Generally speaking, if you can’t hit what you are aiming at it really doesn’t matter how fast your arrow is traveling or how much of a punch it is carrying. I was reminded of this fact while prepping for the fast approaching whitetail season.
Opening day is fast approaching. Have you given any thought to your ammo and how it can affect your hunt? If not, you should.
Perched in my practice stand, I took aim at the second furthest target which was about 25 yards away. Slowly squeezing the release trigger I was pleased when my arrow “12 ringed” the bedded doe. Moving on to the next target in line, a standing buck some 30 yards away, I took aim, squeezed, and watched as my arrow nearly dropped out of the kill zone. Immediately, I began replaying my shot sequence trying to figure out what I had done wrong.
When preping for "real-world" shooting scenrio's, make sure your practice sessions resemble "real-world" shooting scenrio's; if they don't you're wasting your time.
Suddenly, I realized that I had forgotten to dial-in the correct yardage on my single pin, moveable sight. As it turned out, it was still set for the previous 25 yard shot. Irritated with my carelessness, I found comfort knowing that, had that been a real world hunting situation, I still would have made a lethal hit. Naturally, this event got me thinking about arrows, grain scales, and the all-important fact that you must first hit what you are aiming at…..otherwise everything else becomes irrelevant.
Single pin, moveable sights are great, unless of course you forget to dial them in to the correct yardage. Such mistakes are made for a forgiving bow/arrow setup.
My first thought surrounded my recent decision to switch arrows. My new selection was a touch lighter (25 grains to be exact) than the heavier shafts I decided to retire. Yeah, they are carrying a little less foot-pounds of energy, but they make up for it in other areas. For instance, my yardage-dial oversight was similar to misjudging the yardage by only 5 yards in the field. And even though it was off the intented mark, it still was a killing shot. Had I been shooting the heavier shaft, I would have essentially wounded the whitetail standing downrange or completely missed it. My hope would be to miss it completely but who knows what the outcome would have been. My point is, when it comes to bowhunting whitetails, a super-heavy shaft isn’t really necessary, and in all actuality, could hurt your chances for success. Sure, when elk or grizzly are the target, every spare foot-pound of energy could make a difference, but whitetails hardly measure up to such quarry; even big bodied mid-western bucks.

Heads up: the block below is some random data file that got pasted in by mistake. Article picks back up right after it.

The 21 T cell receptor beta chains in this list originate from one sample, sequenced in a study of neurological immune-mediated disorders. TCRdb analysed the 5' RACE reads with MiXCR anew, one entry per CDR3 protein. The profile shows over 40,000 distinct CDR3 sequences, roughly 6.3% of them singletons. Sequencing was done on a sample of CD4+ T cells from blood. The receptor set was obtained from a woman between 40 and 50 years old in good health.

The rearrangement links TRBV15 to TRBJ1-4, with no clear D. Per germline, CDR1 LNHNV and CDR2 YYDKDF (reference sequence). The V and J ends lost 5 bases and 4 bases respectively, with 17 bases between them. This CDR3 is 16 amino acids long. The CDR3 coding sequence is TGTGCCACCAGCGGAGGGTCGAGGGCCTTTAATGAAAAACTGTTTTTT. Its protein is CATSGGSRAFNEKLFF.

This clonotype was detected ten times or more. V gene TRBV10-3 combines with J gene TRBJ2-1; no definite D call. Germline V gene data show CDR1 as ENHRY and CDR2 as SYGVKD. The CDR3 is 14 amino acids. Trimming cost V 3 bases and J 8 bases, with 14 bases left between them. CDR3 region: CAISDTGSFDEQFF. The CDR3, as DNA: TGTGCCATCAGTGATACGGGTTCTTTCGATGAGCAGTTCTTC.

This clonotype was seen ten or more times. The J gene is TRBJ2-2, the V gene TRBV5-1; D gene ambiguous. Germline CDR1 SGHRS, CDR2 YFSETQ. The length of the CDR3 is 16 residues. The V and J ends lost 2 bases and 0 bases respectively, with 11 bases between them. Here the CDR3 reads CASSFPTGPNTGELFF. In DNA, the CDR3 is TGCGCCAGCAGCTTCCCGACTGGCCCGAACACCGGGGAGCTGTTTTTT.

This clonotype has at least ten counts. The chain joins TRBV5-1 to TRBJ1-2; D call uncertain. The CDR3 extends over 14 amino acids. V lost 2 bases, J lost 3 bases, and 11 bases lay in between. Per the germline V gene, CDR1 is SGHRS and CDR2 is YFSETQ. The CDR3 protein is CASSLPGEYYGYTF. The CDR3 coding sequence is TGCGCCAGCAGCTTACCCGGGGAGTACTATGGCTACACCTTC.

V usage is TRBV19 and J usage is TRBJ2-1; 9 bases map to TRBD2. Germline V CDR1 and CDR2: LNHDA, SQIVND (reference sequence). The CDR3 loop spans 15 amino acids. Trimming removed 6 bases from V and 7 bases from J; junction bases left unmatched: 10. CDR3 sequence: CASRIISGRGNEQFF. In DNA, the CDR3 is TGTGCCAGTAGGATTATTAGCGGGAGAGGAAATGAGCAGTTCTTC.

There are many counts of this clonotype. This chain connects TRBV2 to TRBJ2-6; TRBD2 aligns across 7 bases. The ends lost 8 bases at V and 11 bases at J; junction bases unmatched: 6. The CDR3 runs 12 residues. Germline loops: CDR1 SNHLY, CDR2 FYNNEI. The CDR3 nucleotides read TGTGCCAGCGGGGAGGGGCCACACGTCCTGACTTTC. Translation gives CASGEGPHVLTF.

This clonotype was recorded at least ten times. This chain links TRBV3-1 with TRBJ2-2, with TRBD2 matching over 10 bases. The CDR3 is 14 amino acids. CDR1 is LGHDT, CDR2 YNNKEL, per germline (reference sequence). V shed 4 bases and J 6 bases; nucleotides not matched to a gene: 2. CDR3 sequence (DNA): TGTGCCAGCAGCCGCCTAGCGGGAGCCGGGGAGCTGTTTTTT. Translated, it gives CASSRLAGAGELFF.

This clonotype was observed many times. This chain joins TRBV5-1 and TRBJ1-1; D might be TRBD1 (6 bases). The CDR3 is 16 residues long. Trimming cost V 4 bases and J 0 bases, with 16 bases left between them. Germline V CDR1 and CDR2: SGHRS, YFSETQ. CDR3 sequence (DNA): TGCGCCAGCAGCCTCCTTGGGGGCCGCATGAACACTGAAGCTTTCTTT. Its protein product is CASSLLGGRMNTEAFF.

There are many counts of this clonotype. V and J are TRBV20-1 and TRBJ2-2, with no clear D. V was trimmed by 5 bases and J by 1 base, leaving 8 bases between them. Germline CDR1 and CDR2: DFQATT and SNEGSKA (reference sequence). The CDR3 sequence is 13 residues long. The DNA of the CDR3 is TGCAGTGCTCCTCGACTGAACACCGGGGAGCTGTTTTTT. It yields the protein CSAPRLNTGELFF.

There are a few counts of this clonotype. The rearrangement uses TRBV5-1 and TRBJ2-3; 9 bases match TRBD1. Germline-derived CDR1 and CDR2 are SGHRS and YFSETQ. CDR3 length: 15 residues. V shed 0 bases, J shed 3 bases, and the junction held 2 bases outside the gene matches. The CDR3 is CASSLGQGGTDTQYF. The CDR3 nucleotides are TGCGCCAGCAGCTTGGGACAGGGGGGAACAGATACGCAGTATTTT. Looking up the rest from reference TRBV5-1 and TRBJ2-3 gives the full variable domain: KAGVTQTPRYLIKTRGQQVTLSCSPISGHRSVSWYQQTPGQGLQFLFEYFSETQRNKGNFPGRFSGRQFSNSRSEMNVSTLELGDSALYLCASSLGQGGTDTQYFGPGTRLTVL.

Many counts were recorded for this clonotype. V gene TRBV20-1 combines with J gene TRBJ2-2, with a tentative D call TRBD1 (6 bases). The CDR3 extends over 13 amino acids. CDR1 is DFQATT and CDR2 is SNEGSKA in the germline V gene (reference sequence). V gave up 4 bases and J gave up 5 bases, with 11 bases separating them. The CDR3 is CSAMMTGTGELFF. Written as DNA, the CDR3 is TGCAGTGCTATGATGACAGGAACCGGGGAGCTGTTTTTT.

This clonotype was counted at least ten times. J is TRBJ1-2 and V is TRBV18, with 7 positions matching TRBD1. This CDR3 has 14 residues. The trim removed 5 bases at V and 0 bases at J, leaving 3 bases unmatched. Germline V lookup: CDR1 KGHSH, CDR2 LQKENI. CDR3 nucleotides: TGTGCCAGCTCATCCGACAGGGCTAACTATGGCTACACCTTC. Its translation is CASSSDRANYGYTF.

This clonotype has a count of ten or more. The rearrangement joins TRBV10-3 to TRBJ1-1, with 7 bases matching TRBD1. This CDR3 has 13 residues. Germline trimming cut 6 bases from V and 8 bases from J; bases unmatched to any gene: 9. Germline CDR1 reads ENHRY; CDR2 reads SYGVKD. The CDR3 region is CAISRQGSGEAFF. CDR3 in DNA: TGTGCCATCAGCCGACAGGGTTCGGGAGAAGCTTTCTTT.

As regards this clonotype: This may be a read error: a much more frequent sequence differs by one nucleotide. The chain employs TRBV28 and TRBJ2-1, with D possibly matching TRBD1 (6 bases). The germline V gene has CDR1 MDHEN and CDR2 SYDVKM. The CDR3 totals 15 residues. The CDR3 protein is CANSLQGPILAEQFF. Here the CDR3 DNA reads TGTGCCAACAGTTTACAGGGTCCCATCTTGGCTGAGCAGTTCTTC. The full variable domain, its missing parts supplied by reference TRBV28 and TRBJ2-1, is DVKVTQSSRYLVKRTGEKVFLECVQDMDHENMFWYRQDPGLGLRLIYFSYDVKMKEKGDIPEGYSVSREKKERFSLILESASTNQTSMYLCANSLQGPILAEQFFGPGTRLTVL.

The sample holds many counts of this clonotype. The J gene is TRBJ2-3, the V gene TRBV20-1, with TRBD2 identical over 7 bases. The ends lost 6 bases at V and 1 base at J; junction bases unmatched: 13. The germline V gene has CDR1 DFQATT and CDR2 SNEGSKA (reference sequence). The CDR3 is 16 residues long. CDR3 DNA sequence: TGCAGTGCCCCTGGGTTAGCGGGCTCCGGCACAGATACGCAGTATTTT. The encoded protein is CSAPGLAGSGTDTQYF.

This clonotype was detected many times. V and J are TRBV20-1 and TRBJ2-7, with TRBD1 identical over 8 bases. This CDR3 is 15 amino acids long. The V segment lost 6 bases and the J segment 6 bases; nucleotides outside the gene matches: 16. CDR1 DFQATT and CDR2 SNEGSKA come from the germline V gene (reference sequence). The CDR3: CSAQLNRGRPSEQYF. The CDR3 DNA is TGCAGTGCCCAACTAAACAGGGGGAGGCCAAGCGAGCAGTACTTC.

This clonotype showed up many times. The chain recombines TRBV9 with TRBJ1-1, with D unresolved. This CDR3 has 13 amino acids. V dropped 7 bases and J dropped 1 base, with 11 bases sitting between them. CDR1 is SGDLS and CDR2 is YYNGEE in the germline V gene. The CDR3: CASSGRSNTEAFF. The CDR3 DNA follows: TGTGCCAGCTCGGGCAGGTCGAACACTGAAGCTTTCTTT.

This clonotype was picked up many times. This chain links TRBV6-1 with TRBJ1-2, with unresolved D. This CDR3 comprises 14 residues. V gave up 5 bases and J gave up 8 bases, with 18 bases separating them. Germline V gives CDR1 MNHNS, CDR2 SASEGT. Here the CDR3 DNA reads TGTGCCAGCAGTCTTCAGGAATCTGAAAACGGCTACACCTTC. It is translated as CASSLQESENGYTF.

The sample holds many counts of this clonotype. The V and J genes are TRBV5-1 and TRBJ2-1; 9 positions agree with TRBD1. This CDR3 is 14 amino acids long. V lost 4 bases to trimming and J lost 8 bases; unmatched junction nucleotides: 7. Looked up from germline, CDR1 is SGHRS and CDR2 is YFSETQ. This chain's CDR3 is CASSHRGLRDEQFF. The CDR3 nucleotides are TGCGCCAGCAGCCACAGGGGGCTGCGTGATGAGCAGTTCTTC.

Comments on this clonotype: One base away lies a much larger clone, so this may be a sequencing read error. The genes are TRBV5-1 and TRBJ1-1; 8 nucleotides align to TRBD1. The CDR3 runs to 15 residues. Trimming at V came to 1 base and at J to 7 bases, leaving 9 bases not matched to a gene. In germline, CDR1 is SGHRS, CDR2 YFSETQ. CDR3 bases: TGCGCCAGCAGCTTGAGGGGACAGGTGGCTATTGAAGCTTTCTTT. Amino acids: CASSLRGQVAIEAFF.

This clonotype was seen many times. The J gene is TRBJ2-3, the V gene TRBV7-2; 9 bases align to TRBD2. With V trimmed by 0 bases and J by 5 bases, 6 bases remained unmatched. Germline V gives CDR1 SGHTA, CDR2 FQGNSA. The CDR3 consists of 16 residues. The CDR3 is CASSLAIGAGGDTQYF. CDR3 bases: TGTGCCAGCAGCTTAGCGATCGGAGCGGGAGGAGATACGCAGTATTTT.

This black bear was no match for a low poundage setup and a mid-weight arrow. My wife made easy work of this bruin with one well placed shot.
Even more, when you consider the kinetic energy formula, speed is squared….velocity (squared) x arrow weight / 450, 240 = kinetic energy. If you plug-in some of your own numbers you will quickly see that the payoff in added foot pounds of energy is marginal between a heavy shaft and a mid-weight shaft. However, the difference in arrow speed, range estimation errors, and your ability to hit what you are aiming at are greatly affected. An incorrect guess in yardage, by 5 yards or more, could spell disaster. You should also consider that the further the shot, the more likely a mis-judgement is going to result in a complete miss.
Tough game demands more kinetic energy. Whitetails....not as much as one might think. Consider your quarry and select your arrows accordingly.
This fall, when the stakes are high and the pressure is on, I know what type of arrow I will be shooting. My arrow of choice will work for me, not against me. My arrow of choice will make me look like a better shot than I really aim. I can live with that.
Missed opportunities…that’s a different story.